Two summers ago our MAK faculty read the book Mindset: The New Psychology of Success, by Carol Dweck, and since then some of the precepts espoused in that text have seeped into our school’s language. The premise of the book, which can be seen visually here, is that we should have a growth mindset rather than a fixed one. We should see failures as opportunities for improvement rather than monuments to our inadequacies. We should see effort as the best route to success. We should be inspired by others’ successes rather than let them make us feel dumb or unaccomplished. Many of these elements clearly resonate with what I’ve written in this space.
But in our staff discussions on the book, one criticism of the text kept emerging. As seen in the title, the ultimate aim of having a growth mindset is success. True accomplishment. Steve Jobs, for example, had a growth mindset, and look at Apple. And those who have a fixed mindset may have found wealth for a time, but after a while it all came crashing down, Blockbuster style, if they weren’t willing to change and grow. What our staff kept pointing out, however, was that our goal at Morrison isn’t about the money or the fame. In fact, paradoxically, the idea that ‘having a growth mindset is how you can really be successful’ is in a way a fixed concept. It’s just a different means to the same end.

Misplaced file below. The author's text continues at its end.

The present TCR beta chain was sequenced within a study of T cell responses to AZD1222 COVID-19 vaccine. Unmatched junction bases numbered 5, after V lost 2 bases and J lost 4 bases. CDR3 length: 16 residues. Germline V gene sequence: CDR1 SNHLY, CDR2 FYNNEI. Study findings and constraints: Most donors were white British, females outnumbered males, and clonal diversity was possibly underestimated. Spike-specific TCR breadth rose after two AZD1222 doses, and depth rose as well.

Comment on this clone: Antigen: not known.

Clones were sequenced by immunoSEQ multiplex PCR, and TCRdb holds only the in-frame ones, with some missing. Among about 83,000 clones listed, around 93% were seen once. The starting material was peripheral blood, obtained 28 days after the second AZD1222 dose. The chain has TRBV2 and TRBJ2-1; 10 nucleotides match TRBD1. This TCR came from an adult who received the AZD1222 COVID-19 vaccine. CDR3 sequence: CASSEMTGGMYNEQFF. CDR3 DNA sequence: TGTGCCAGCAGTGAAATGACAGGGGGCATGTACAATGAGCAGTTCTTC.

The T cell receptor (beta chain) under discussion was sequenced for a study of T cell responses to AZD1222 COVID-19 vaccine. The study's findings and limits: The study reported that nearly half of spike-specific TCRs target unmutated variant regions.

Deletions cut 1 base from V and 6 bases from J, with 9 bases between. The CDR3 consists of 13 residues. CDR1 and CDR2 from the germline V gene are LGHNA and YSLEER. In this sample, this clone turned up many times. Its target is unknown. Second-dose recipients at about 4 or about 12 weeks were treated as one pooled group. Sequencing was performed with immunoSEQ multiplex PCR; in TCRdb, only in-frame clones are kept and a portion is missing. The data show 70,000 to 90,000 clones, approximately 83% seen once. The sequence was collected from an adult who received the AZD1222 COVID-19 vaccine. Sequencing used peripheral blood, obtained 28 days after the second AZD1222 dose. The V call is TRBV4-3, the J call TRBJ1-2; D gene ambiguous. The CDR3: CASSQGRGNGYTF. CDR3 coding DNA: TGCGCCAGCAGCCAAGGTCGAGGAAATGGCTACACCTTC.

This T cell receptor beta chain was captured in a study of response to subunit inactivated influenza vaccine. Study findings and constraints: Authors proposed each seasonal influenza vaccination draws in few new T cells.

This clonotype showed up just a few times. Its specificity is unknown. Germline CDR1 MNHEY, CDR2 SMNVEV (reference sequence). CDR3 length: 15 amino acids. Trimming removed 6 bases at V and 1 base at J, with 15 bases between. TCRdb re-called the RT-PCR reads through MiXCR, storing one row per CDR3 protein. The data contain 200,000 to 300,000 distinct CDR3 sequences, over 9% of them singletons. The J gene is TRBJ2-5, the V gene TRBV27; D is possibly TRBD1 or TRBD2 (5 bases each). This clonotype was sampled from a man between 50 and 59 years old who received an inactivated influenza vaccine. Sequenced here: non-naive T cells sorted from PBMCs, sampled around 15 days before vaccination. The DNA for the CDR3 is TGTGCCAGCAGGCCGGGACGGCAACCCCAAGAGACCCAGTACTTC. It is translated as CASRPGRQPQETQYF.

The fact that a number of our staff jumped all over this problem is in my mind a testament to our approach as a Christian school. Sure, having a growth mindset and being innovative will help our students have the tools to compete in future workplaces. I cited this as a major reason for valuing collaborative work in my last entry. It’s marketable!
But that end product is not what it’s all for. Our hope at Morrison (our vision) is that our students might be able to have a dynamic impact on the world for Christ. The tools for having a ‘dynamic impact’ are many of the same tools espoused by Carol Dweck. Having a growth mindset is incredibly valuable in leadership and in bringing about change. Being a creative and innovative thinker is how one can have a true impact. But true ‘change’ and ‘impact’ aren’t often about money or fame. We hope those values are about something much deeper than that.
To take it even further, it’s really rather what we do along the way – our process if you will – that counts the most. The means is the end in this way. If we do things right and with the right motives, that’s where we can find truest success. I will celebrate the accomplishments of a graduate who ingeniously ministers to and meets the needs of the poor before the graduate who goes into law just for the money. And I will celebrate the graduate who uses her gifts in medicine to creatively help the suffering, or the graduate who humbly pours into the spiritual lives of first graders, before I celebrate the one who makes a great living in real estate because it’s the best way to find financial security. And what’s best of all – what God looks at; the crowning achievement regardless of outcome – is the character that gets them there. Don’t get me wrong. Having a great career is not a bad thing at all, and our students are very well equipped for one. But my prayer is that our graduates don’t lose sight of the point of it all. As they make use of their considerable gifts and the tools they’ve been given, I pray that they do so creatively and innovatively and fearlessly, yes, but also meaningfully.